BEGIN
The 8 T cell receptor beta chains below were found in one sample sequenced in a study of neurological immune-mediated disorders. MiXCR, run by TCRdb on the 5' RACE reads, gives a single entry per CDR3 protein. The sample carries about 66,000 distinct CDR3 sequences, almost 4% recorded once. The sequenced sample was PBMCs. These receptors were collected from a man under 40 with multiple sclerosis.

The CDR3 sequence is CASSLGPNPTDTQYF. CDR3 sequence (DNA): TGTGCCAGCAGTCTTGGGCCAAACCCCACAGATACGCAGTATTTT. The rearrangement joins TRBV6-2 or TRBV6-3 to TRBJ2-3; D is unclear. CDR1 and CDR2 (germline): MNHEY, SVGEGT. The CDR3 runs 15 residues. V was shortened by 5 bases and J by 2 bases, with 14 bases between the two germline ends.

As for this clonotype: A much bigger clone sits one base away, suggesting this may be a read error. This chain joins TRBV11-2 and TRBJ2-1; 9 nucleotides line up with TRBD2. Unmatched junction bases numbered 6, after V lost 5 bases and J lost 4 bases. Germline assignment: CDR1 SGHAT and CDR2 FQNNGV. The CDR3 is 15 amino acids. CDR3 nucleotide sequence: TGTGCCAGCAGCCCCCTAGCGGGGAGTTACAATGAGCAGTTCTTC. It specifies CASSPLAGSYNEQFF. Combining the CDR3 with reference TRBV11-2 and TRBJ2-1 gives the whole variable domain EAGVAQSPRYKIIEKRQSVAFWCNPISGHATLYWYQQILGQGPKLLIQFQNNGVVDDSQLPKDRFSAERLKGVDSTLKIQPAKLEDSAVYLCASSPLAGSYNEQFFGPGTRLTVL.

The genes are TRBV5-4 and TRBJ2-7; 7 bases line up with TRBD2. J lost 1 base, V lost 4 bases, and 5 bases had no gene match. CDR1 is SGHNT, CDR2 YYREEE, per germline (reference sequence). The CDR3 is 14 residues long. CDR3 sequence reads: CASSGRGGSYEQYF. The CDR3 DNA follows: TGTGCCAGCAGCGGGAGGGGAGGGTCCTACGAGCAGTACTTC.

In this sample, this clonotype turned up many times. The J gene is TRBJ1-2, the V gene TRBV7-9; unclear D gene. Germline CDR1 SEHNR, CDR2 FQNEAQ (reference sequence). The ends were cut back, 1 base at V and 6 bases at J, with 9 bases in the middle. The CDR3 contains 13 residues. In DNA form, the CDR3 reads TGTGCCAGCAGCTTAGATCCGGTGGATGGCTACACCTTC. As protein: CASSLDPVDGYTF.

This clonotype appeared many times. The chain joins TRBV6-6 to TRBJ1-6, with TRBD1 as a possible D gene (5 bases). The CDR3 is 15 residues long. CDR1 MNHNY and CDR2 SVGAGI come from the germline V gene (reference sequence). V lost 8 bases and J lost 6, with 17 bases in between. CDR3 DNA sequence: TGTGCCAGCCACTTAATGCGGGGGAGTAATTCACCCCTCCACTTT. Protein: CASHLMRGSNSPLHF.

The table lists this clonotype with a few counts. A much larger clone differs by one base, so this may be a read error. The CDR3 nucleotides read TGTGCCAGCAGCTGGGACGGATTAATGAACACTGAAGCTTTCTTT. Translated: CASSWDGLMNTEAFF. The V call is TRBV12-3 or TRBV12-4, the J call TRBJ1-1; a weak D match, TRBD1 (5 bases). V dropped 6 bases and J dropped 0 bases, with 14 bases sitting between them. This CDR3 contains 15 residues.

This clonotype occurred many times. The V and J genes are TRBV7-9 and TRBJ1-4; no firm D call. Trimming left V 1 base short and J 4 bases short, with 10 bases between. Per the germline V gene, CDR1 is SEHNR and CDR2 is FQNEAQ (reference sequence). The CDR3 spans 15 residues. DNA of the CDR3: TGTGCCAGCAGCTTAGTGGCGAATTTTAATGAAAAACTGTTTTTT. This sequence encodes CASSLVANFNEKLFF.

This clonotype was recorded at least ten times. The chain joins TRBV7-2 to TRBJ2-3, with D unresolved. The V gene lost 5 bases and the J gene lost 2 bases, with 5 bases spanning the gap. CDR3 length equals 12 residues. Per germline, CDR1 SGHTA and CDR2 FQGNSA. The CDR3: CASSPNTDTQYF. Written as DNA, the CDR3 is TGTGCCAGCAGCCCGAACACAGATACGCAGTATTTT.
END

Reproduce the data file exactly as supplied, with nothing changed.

The 8 T cell receptor beta chains below were found in one sample sequenced in a study of neurological immune-mediated disorders. MiXCR, run by TCRdb on the 5' RACE reads, gives a single entry per CDR3 protein. The sample carries about 66,000 distinct CDR3 sequences, almost 4% recorded once. The sequenced sample was PBMCs. These receptors were collected from a man under 40 with multiple sclerosis.

The CDR3 sequence is CASSLGPNPTDTQYF. CDR3 sequence (DNA): TGTGCCAGCAGTCTTGGGCCAAACCCCACAGATACGCAGTATTTT. The rearrangement joins TRBV6-2 or TRBV6-3 to TRBJ2-3; D is unclear. CDR1 and CDR2 (germline): MNHEY, SVGEGT. The CDR3 runs 15 residues. V was shortened by 5 bases and J by 2 bases, with 14 bases between the two germline ends.

As for this clonotype: A much bigger clone sits one base away, suggesting this may be a read error. This chain joins TRBV11-2 and TRBJ2-1; 9 nucleotides line up with TRBD2. Unmatched junction bases numbered 6, after V lost 5 bases and J lost 4 bases. Germline assignment: CDR1 SGHAT and CDR2 FQNNGV. The CDR3 is 15 amino acids. CDR3 nucleotide sequence: TGTGCCAGCAGCCCCCTAGCGGGGAGTTACAATGAGCAGTTCTTC. It specifies CASSPLAGSYNEQFF. Combining the CDR3 with reference TRBV11-2 and TRBJ2-1 gives the whole variable domain EAGVAQSPRYKIIEKRQSVAFWCNPISGHATLYWYQQILGQGPKLLIQFQNNGVVDDSQLPKDRFSAERLKGVDSTLKIQPAKLEDSAVYLCASSPLAGSYNEQFFGPGTRLTVL.

The genes are TRBV5-4 and TRBJ2-7; 7 bases line up with TRBD2. J lost 1 base, V lost 4 bases, and 5 bases had no gene match. CDR1 is SGHNT, CDR2 YYREEE, per germline (reference sequence). The CDR3 is 14 residues long. CDR3 sequence reads: CASSGRGGSYEQYF. The CDR3 DNA follows: TGTGCCAGCAGCGGGAGGGGAGGGTCCTACGAGCAGTACTTC.

In this sample, this clonotype turned up many times. The J gene is TRBJ1-2, the V gene TRBV7-9; unclear D gene. Germline CDR1 SEHNR, CDR2 FQNEAQ (reference sequence). The ends were cut back, 1 base at V and 6 bases at J, with 9 bases in the middle. The CDR3 contains 13 residues. In DNA form, the CDR3 reads TGTGCCAGCAGCTTAGATCCGGTGGATGGCTACACCTTC. As protein: CASSLDPVDGYTF.

This clonotype appeared many times. The chain joins TRBV6-6 to TRBJ1-6, with TRBD1 as a possible D gene (5 bases). The CDR3 is 15 residues long. CDR1 MNHNY and CDR2 SVGAGI come from the germline V gene (reference sequence). V lost 8 bases and J lost 6, with 17 bases in between. CDR3 DNA sequence: TGTGCCAGCCACTTAATGCGGGGGAGTAATTCACCCCTCCACTTT. Protein: CASHLMRGSNSPLHF.

The table lists this clonotype with a few counts. A much larger clone differs by one base, so this may be a read error. The CDR3 nucleotides read TGTGCCAGCAGCTGGGACGGATTAATGAACACTGAAGCTTTCTTT. Translated: CASSWDGLMNTEAFF. The V call is TRBV12-3 or TRBV12-4, the J call TRBJ1-1; a weak D match, TRBD1 (5 bases). V dropped 6 bases and J dropped 0 bases, with 14 bases sitting between them. This CDR3 contains 15 residues.

This clonotype occurred many times. The V and J genes are TRBV7-9 and TRBJ1-4; no firm D call. Trimming left V 1 base short and J 4 bases short, with 10 bases between. Per the germline V gene, CDR1 is SEHNR and CDR2 is FQNEAQ (reference sequence). The CDR3 spans 15 residues. DNA of the CDR3: TGTGCCAGCAGCTTAGTGGCGAATTTTAATGAAAAACTGTTTTTT. This sequence encodes CASSLVANFNEKLFF.

This clonotype was recorded at least ten times. The chain joins TRBV7-2 to TRBJ2-3, with D unresolved. The V gene lost 5 bases and the J gene lost 2 bases, with 5 bases spanning the gap. CDR3 length equals 12 residues. Per germline, CDR1 SGHTA and CDR2 FQGNSA. The CDR3: CASSPNTDTQYF. Written as DNA, the CDR3 is TGTGCCAGCAGCCCGAACACAGATACGCAGTATTTT.